Volkswagen’s Scout to Build $2 Billion Plant In South Carolina (Reuters) Volkswagen’s off-road brand Scout Motors said March 3rd it would build a $2 billion manufacturing plant near Columbia, South Carolina, for trucks and SUVs. The investment could potentially create 4,000 or more permanent jobs and more than 200,000 Scout vehicles could be produced annually at the facility. Groundbreaking is planned for mid-2023 and production is projected to begin by the end of 2026. Scout, an independent U.S. company owned by Volkswagen Group, is currently evaluating the potential for outside investment.
Ford Is Building a $3.5 Billion EV Battery Plant in Michigan (Thomas Net) The latest auto brand to make waves in battery development is Ford, who recently announced plans to build an EV battery plant in its home state of Michigan. The investment amounts to $3.5 billion, and Ford says it will produce lithium-iron-phosphate, or LFP batteries, with the help of tech partner CATL. Ford says the plant should create around 2,500 jobs in Marshall, Michigan, and will pay $20 to $50 an hour. The company hopes to be online by 2026.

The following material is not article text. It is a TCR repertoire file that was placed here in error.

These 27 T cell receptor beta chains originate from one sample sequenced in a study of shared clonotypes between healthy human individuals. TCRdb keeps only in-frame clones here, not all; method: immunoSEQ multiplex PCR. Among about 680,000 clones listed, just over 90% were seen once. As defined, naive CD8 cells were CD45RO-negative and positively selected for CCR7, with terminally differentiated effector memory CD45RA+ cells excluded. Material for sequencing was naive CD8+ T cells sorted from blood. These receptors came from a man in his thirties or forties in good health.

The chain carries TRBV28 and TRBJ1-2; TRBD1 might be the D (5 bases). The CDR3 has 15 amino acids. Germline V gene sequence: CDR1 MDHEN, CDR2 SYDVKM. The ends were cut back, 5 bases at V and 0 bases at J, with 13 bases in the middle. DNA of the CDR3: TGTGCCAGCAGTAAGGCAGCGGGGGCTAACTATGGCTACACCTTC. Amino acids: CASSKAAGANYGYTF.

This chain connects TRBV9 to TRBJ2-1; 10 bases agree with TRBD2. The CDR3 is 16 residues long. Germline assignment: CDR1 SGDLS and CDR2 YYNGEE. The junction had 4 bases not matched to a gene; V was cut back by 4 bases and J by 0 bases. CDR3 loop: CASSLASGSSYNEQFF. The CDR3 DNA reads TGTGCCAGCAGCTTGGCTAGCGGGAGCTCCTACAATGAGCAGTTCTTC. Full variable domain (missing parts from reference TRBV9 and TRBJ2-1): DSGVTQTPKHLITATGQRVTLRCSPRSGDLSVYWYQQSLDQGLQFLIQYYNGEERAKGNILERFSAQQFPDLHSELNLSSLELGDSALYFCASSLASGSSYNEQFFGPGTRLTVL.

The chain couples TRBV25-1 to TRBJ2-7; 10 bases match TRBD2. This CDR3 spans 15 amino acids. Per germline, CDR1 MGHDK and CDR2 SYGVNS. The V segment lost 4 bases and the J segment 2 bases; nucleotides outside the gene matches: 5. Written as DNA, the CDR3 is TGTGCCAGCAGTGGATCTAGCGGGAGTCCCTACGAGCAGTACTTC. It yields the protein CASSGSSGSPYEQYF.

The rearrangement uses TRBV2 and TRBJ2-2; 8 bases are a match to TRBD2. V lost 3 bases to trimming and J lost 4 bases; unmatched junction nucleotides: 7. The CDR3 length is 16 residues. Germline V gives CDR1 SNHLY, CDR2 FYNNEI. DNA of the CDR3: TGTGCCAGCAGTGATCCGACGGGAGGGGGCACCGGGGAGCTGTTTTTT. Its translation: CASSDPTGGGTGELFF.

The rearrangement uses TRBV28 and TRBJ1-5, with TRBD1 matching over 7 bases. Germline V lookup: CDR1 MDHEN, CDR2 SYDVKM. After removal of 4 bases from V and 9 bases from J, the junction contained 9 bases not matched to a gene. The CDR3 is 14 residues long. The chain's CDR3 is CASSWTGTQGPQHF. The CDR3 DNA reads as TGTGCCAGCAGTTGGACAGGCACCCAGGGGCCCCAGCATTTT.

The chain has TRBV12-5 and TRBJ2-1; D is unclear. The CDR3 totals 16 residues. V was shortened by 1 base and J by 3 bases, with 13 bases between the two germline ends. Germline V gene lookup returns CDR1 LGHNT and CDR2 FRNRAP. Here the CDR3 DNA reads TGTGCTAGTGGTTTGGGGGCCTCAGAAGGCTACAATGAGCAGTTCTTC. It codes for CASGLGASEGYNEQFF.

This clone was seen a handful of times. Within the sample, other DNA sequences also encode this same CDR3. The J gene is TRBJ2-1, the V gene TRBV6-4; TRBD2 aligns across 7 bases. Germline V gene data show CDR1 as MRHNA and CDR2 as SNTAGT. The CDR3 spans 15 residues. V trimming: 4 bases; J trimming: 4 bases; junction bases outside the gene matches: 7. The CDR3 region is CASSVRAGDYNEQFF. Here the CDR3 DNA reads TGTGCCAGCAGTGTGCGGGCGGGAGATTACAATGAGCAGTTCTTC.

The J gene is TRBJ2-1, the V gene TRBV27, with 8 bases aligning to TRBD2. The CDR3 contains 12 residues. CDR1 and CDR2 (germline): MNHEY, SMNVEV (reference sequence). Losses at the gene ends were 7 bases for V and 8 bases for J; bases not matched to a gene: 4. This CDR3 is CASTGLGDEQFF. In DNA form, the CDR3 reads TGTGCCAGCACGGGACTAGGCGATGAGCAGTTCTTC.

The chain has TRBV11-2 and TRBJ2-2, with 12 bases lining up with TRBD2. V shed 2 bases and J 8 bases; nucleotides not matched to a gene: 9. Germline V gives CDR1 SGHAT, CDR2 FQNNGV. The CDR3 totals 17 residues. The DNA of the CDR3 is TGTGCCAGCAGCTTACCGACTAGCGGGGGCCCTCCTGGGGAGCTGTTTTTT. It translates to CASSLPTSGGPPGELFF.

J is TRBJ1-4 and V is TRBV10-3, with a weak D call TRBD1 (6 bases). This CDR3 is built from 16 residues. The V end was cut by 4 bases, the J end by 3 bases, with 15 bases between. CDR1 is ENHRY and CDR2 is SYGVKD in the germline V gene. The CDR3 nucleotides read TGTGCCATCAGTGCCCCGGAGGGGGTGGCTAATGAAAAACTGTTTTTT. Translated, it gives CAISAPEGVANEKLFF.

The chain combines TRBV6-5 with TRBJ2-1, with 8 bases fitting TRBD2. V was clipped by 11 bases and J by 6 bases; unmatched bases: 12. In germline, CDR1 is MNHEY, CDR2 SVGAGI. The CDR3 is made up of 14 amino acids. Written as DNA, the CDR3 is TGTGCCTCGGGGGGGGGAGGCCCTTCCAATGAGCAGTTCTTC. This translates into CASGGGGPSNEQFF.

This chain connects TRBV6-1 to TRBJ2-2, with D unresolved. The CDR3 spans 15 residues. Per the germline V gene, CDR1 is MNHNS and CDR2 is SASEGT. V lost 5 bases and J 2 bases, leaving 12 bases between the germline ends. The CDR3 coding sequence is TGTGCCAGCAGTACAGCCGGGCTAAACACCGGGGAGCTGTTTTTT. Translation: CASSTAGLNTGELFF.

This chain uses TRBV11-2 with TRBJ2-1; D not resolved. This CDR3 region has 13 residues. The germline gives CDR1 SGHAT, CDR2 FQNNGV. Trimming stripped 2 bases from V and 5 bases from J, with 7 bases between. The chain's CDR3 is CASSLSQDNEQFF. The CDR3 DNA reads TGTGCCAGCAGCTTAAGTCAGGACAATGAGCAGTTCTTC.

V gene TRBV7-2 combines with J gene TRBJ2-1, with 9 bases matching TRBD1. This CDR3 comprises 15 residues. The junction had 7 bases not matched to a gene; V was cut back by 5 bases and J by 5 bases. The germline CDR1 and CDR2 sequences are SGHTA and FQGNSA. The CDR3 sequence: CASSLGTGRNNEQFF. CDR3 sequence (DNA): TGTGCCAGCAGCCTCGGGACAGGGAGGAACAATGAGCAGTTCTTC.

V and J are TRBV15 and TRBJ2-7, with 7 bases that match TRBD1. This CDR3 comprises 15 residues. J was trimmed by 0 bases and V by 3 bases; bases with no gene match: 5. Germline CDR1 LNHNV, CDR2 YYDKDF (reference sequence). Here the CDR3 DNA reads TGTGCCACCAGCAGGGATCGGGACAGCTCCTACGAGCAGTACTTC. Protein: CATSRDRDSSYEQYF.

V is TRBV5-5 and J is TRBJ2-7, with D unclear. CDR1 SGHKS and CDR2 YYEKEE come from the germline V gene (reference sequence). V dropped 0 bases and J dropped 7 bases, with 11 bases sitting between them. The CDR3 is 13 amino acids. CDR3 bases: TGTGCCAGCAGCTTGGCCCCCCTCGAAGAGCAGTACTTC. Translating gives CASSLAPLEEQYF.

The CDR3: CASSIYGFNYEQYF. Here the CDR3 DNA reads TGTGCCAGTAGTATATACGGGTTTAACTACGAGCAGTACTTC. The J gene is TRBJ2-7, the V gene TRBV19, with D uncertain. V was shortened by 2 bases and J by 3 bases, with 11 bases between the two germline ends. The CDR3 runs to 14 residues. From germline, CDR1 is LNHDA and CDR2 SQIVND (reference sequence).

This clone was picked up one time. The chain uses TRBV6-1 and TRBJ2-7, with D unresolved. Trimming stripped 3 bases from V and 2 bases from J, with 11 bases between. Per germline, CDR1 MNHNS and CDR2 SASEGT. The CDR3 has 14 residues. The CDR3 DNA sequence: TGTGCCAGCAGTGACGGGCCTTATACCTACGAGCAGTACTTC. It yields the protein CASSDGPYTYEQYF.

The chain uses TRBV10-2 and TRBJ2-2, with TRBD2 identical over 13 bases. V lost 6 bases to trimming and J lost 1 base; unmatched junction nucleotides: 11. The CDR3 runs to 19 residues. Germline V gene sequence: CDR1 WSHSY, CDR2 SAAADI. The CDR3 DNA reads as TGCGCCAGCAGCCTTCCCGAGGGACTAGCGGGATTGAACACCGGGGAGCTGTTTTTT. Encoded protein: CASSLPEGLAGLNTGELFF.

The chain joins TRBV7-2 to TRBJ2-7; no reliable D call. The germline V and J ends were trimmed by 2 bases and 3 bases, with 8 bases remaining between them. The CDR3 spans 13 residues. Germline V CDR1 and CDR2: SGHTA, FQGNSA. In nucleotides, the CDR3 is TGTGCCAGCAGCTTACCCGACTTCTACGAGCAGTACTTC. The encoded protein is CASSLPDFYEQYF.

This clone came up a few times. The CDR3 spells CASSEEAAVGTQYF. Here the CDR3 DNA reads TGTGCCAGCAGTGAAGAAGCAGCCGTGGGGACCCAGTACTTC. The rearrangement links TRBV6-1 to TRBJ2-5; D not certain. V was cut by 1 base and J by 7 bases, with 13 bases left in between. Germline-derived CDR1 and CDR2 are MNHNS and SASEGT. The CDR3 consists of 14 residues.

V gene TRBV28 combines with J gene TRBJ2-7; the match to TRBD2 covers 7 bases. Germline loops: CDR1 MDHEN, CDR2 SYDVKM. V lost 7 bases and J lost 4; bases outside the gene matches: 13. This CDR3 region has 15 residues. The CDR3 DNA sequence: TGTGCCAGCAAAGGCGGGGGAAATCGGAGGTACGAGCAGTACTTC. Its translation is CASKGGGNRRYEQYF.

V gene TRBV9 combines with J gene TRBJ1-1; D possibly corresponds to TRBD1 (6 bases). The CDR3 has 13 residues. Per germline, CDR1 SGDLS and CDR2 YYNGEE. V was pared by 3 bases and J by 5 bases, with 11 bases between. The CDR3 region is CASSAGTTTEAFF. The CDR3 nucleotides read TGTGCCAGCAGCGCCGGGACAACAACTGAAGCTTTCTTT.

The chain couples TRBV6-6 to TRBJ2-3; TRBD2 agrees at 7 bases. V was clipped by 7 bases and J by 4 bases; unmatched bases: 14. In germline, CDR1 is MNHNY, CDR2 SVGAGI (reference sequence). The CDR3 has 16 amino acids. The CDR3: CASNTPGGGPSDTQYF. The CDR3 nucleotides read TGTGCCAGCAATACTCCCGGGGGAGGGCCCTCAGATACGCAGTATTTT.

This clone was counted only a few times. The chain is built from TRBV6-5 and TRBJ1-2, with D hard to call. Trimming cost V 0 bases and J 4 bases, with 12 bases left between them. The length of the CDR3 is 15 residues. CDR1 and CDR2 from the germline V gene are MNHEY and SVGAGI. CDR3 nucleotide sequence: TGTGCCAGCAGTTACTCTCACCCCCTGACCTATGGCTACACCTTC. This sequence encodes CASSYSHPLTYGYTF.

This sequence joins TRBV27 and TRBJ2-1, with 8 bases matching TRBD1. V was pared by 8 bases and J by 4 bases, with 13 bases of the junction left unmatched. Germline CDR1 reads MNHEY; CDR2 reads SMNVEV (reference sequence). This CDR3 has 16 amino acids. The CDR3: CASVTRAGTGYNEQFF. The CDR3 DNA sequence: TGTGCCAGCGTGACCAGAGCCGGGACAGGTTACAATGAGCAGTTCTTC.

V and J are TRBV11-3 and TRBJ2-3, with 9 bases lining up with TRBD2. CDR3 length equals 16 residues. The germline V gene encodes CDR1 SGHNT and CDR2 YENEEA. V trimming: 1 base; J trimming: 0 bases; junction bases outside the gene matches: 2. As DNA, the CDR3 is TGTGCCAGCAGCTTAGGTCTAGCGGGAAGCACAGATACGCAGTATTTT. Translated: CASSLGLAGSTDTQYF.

Panasonic Will Build Plant in Kansas (Fox 23) Panasonic has chosen to build its new electric car battery factory in Kansas, edging out Oklahoma for the financial opportunity worth several billion dollars. Politicians in Kansas and Oklahoma have been courting the company for months. Oklahoma Governor Kevin Stitt signed House Bill 4455 into law in April. The Lead Act provides nearly $700 million dollars in financial incentives to any company that meets certain requirements when building a facility in Oklahoma. Panasonic builds batteries for Tesla vehicles.